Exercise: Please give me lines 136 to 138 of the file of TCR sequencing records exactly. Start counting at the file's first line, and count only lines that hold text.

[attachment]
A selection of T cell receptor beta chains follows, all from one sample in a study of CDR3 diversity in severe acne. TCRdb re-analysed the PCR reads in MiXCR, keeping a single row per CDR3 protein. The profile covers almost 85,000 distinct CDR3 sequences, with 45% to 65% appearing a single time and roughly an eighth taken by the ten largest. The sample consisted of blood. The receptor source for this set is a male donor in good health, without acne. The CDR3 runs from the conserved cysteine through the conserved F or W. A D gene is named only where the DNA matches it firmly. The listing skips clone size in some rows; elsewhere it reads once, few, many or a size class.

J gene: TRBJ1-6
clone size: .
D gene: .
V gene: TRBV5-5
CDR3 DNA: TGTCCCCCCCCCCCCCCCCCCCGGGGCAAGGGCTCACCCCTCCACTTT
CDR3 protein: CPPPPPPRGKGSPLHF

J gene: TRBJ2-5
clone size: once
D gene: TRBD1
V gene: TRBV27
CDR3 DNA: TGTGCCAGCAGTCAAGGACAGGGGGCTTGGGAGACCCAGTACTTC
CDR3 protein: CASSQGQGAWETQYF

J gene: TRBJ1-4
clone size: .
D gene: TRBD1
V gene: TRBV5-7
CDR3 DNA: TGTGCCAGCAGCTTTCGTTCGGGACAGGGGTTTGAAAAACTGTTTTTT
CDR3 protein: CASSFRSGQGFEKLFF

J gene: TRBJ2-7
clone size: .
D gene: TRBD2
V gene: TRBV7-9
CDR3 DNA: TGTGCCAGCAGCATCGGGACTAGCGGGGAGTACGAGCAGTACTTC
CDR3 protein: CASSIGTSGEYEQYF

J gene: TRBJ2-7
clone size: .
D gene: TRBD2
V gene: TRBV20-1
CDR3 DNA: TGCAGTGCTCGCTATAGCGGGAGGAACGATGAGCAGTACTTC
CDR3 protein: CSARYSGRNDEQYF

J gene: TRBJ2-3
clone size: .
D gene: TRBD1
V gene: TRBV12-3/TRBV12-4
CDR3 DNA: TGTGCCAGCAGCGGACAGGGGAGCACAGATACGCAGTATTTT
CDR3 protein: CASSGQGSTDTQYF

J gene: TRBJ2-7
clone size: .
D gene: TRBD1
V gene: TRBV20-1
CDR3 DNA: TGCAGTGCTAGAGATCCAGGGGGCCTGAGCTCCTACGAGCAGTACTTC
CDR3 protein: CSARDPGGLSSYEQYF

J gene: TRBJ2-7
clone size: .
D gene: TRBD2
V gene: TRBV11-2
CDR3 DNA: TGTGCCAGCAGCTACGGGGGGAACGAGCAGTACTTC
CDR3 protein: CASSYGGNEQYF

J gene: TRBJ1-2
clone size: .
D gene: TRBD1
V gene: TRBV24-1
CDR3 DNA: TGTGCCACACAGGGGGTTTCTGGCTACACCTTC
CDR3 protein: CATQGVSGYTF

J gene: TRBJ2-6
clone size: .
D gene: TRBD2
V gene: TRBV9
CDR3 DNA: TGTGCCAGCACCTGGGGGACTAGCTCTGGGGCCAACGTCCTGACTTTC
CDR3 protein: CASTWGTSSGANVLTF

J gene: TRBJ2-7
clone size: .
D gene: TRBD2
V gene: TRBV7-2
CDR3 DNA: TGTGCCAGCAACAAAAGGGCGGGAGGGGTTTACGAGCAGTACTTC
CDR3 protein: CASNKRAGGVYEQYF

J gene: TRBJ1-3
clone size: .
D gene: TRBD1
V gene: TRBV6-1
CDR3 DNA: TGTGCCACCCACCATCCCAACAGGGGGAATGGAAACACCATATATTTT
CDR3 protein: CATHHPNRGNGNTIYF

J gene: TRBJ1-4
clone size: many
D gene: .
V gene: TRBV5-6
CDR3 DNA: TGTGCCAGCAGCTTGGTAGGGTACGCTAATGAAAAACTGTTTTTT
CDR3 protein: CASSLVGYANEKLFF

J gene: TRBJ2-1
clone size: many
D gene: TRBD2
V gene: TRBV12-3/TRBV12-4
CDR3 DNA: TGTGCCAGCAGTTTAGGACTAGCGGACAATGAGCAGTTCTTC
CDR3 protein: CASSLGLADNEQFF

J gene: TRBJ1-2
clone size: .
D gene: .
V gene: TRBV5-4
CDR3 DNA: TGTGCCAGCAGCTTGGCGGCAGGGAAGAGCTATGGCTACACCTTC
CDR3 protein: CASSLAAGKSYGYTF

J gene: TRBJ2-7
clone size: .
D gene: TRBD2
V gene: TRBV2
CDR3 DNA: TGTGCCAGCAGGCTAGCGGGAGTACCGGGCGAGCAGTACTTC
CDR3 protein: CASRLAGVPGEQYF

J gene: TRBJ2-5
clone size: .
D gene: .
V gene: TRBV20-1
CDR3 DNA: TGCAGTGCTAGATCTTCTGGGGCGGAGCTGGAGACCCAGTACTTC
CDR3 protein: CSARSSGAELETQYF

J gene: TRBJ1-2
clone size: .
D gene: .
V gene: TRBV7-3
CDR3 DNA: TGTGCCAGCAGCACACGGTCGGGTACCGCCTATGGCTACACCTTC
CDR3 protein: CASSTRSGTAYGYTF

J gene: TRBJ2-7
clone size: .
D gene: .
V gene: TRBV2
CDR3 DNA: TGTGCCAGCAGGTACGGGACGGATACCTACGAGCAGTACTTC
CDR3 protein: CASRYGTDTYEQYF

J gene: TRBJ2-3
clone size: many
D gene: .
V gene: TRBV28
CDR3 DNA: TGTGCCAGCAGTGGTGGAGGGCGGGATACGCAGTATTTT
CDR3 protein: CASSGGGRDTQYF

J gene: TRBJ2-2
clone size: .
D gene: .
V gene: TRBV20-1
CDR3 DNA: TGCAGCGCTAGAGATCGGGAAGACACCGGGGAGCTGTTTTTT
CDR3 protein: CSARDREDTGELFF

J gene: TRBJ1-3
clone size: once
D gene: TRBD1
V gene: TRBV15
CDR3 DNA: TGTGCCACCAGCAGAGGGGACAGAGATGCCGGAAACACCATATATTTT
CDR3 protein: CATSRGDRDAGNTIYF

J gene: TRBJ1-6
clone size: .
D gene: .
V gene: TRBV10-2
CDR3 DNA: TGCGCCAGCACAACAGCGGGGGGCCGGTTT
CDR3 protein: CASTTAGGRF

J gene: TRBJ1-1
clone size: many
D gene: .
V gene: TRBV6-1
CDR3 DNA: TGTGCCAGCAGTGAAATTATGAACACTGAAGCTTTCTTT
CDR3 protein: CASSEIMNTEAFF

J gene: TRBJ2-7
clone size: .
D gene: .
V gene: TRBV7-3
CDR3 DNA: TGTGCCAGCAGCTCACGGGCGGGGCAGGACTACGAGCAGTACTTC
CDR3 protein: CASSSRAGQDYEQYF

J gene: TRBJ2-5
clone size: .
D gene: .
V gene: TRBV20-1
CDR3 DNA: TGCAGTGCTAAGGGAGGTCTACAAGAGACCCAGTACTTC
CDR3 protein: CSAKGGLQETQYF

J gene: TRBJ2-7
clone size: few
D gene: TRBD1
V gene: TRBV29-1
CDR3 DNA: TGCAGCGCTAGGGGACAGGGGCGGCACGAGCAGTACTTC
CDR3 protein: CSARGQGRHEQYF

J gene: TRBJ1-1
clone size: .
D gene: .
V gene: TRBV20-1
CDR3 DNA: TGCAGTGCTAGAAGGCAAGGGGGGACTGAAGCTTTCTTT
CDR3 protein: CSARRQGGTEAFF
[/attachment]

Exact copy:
D gene: .
V gene: TRBV10-2
CDR3 DNA: TGCGCCAGCACAACAGCGGGGGGCCGGTTT